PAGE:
If you really want to maximize hitting power against surface targets at this caliber, a breach loader with separate shell and cartridge is a better bet as you can up the ante with slightly heavier shells and bursting charges, while accepting degraded AP performance due to slighly lower muzzle velocities with the same breach charge weight of propellant. It is all about kinetic energy at impact with AP ammuntion, even at sea. Depends on how you define it.

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14 hours ago, GrandAdmiral_2016 said:

You are speaking about a QF naval rifle with high muzzle velocity and a flat trajectory, similar to a Vickers 105mm main battle tank gun which I am familiar with, having cross-trained in armor (I was, a very long time ago, in the infantry as a young adult). That particular gun was originally designed for AA work. 62 lbs fixed ammuntion is about as heavy as a single loader can handle in a cramped tank turret or as a free standing artillery piece. The human limitation is the key at this caliber. Separate shell and powder is easier to handle, but you end up with a slower rate of fire without power assist. The RN trialed a heavier fixed shell of 64 lbs at 4.7-inches and found that it did not work well in practice with hand loading in a seaway, so they stuck with the 50lb shell for the whole war. 

A squeeze bore was put in service as an anti-tank gun late in the war by the Wermacht. It was difficult to manufacture and to maintain, but worked quite well against Shermans, which the German landsers called Ronsons, for the way they burned, and was effective against T34s as well at close range. More recent metallurgical and propelllant technology makes this viable now, but the hi-tech thing being done now is magnetic rail guns for over the horizon long range rapid fire with terminal shell guidance, or high velocity kinetic penetration, at sea or on land. The concept has been tested extensively by the USN and the US Army. It requires 300 to 600 megawatts of electrical power for larger calibers, which means a large powerplant in a large ship. Zumwalt-class DD guns...destroyers as large as heavy cruisers...and a whole lot more expensive....and on land still too big to put in a tank turret.

The RN alway favored hand-loaded guns for simplicity and speed of loading at calibers up to 6-inch. They came late to the party with RPC, compared to the USN and other navies  While I was a teenager, I was a sea cadet and we got to drill on the RN 4-inch Mk XIX twin turret. A well drillled gun crew could reach 16 to 18 rounds per minute from both barrels and sustain it for about 3 minutes, double the standard quoted ROF. After that the lactic acid catches up with you and the ROF drops to about two-thirds of that, 8 to 10 rounds per minute. Later naval turrets have remote power control and power hydraulic ramming, which minimizes physical effort but imposes a machine regulated maximum ROF.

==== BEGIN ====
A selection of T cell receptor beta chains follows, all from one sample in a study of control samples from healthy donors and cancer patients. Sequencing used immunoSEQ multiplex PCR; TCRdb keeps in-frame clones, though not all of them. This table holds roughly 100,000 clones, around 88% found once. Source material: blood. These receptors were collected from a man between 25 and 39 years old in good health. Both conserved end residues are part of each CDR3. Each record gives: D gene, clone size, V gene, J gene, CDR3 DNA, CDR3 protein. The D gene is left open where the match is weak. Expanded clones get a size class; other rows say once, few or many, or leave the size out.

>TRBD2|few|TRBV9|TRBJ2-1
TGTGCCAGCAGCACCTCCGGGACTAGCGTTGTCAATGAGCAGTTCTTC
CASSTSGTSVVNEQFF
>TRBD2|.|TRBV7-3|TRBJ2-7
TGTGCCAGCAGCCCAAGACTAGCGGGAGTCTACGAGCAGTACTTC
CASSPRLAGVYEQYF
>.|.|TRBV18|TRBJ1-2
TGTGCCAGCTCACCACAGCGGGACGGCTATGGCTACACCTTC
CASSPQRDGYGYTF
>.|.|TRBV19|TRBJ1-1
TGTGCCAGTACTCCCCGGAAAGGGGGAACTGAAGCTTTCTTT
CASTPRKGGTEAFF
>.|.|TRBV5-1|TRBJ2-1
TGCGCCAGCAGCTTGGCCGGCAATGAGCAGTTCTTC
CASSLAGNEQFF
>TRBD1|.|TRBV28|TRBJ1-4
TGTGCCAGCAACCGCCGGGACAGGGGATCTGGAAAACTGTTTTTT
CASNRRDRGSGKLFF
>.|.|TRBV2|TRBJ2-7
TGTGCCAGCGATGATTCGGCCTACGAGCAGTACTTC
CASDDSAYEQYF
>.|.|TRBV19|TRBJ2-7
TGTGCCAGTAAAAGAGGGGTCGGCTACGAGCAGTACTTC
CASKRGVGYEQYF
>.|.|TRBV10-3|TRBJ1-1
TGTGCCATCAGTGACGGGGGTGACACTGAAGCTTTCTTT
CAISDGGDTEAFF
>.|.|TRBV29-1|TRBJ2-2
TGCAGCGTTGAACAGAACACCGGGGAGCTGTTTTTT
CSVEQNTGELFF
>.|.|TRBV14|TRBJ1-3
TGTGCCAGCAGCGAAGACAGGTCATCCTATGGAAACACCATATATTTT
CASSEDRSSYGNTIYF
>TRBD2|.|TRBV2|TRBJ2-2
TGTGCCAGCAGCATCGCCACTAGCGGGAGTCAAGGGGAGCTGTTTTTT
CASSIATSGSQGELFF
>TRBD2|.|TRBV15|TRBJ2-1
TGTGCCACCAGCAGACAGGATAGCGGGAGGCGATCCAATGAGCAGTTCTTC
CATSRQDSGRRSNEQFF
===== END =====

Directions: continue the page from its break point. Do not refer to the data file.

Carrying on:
If you really want to maximize hitting power against surface targets at this caliber, a breach loader with separate shell and cartridge is a better bet as you can up the ante with slightly heavier shells and bursting charges, while accepting degraded AP performance due to slighly lower muzzle velocities with the same breach charge weight of propellant. It is all about kinetic energy at impact with AP ammuntion, even at sea. Depends on how you define it.

So, you suggest divided ammunition. How should the projectile and cartridge come together?

 

Also, I did think of a ERG but decided that conventional weaponry was good for me. 

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In exactly the same manner as on a USN 5/38 or a 105mm howitzer, separate shell and base fused cartridge case for smaller calibers like a 105mm, shell into breech first, cartridge second, rammed home, close breachblock, ready for firing. The limitation with this is most older guns had a maximum elevation that allow shell and charged cartridge case to be loaded, which slows down the ROF at high elevations. In modern ships this is overcome using powered loading systems strong enough to load the gun at any angle of train and elevation. Modern systems are mostly fully automated throughout the firing cycle without anyone in the turret except to fix a problem if one occurs. In this day and age it is a relatively simple design issue. Gun caliber must be decided in the initial design phase by what the ship size is and what you want to do with a gun system to ensure adequate power for the turret/gun/loading systems and fire control. Having a dual type system where humans can operate the gun in the event of failure or systems damage is considered a luxury in this day and age, because of the necessity for a larger crew aboard ship which increases life cycle operating costs and ship size (habitable volume increase means higher construction costs). The jury is still out on this one.